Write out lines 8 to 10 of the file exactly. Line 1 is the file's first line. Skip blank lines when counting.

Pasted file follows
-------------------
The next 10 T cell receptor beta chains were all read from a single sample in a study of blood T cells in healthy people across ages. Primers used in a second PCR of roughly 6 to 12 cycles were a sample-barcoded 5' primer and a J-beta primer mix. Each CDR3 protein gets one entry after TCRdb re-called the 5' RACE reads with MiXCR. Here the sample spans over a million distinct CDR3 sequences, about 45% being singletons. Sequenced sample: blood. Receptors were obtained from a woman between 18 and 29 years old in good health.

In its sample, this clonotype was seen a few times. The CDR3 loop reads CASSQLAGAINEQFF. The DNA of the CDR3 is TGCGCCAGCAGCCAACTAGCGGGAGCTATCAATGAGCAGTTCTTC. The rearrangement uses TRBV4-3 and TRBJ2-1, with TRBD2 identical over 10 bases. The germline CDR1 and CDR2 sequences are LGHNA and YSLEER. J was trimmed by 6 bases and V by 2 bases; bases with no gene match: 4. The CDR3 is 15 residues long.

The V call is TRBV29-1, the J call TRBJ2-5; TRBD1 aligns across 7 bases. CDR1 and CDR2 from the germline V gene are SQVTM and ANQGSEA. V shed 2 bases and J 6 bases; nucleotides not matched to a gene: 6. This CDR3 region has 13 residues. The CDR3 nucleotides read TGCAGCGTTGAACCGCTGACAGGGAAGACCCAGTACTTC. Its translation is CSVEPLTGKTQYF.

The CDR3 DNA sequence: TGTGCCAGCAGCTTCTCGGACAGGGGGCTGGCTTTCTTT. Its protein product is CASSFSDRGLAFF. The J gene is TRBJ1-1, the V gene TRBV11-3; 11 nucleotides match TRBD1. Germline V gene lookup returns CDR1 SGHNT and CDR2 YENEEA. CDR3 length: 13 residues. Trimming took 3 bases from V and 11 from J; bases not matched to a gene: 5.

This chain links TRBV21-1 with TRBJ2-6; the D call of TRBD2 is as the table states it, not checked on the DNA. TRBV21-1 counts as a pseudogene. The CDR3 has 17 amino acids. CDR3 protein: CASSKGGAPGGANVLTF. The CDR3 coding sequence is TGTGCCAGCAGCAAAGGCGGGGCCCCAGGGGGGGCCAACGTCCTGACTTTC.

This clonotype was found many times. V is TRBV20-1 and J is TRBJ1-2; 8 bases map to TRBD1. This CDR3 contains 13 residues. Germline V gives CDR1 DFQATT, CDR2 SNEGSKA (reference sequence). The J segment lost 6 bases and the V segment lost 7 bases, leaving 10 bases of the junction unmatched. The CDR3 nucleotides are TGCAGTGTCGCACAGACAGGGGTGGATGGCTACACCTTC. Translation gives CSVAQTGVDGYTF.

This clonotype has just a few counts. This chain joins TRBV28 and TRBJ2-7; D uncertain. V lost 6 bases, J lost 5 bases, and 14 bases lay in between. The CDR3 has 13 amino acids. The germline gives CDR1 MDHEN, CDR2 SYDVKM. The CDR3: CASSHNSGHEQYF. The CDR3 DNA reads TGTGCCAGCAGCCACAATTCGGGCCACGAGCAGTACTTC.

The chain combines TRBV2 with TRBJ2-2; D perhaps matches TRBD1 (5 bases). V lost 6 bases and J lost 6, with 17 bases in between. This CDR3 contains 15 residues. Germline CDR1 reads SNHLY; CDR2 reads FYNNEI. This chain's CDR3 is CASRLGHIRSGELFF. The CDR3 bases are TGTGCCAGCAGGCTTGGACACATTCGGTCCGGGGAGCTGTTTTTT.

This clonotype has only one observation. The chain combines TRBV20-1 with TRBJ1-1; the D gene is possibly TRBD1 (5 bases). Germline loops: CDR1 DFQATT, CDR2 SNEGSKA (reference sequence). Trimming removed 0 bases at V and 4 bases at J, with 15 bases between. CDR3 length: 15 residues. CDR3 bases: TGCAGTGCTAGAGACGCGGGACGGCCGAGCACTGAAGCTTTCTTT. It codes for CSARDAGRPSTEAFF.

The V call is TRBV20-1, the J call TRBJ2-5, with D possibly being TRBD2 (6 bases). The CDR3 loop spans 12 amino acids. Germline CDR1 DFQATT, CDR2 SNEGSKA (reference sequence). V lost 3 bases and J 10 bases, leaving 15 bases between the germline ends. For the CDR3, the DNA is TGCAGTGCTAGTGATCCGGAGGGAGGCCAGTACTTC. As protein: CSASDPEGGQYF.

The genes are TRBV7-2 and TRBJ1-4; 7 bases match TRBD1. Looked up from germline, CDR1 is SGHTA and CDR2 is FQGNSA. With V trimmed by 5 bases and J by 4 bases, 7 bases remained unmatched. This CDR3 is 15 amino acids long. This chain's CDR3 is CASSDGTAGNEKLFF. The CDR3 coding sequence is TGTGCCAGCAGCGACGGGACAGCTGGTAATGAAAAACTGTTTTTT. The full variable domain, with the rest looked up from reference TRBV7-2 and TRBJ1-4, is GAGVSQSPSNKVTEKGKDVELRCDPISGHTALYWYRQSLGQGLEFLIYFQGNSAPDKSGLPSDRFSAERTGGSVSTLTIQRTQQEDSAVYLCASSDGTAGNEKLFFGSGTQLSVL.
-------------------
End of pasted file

The chain combines TRBV2 with TRBJ2-2; D perhaps matches TRBD1 (5 bases). V lost 6 bases and J lost 6, with 17 bases in between. This CDR3 contains 15 residues. Germline CDR1 reads SNHLY; CDR2 reads FYNNEI. This chain's CDR3 is CASRLGHIRSGELFF. The CDR3 bases are TGTGCCAGCAGGCTTGGACACATTCGGTCCGGGGAGCTGTTTTTT.

This clonotype has only one observation. The chain combines TRBV20-1 with TRBJ1-1; the D gene is possibly TRBD1 (5 bases). Germline loops: CDR1 DFQATT, CDR2 SNEGSKA (reference sequence). Trimming removed 0 bases at V and 4 bases at J, with 15 bases between. CDR3 length: 15 residues. CDR3 bases: TGCAGTGCTAGAGACGCGGGACGGCCGAGCACTGAAGCTTTCTTT. It codes for CSARDAGRPSTEAFF.

The V call is TRBV20-1, the J call TRBJ2-5, with D possibly being TRBD2 (6 bases). The CDR3 loop spans 12 amino acids. Germline CDR1 DFQATT, CDR2 SNEGSKA (reference sequence). V lost 3 bases and J 10 bases, leaving 15 bases between the germline ends. For the CDR3, the DNA is TGCAGTGCTAGTGATCCGGAGGGAGGCCAGTACTTC. As protein: CSASDPEGGQYF.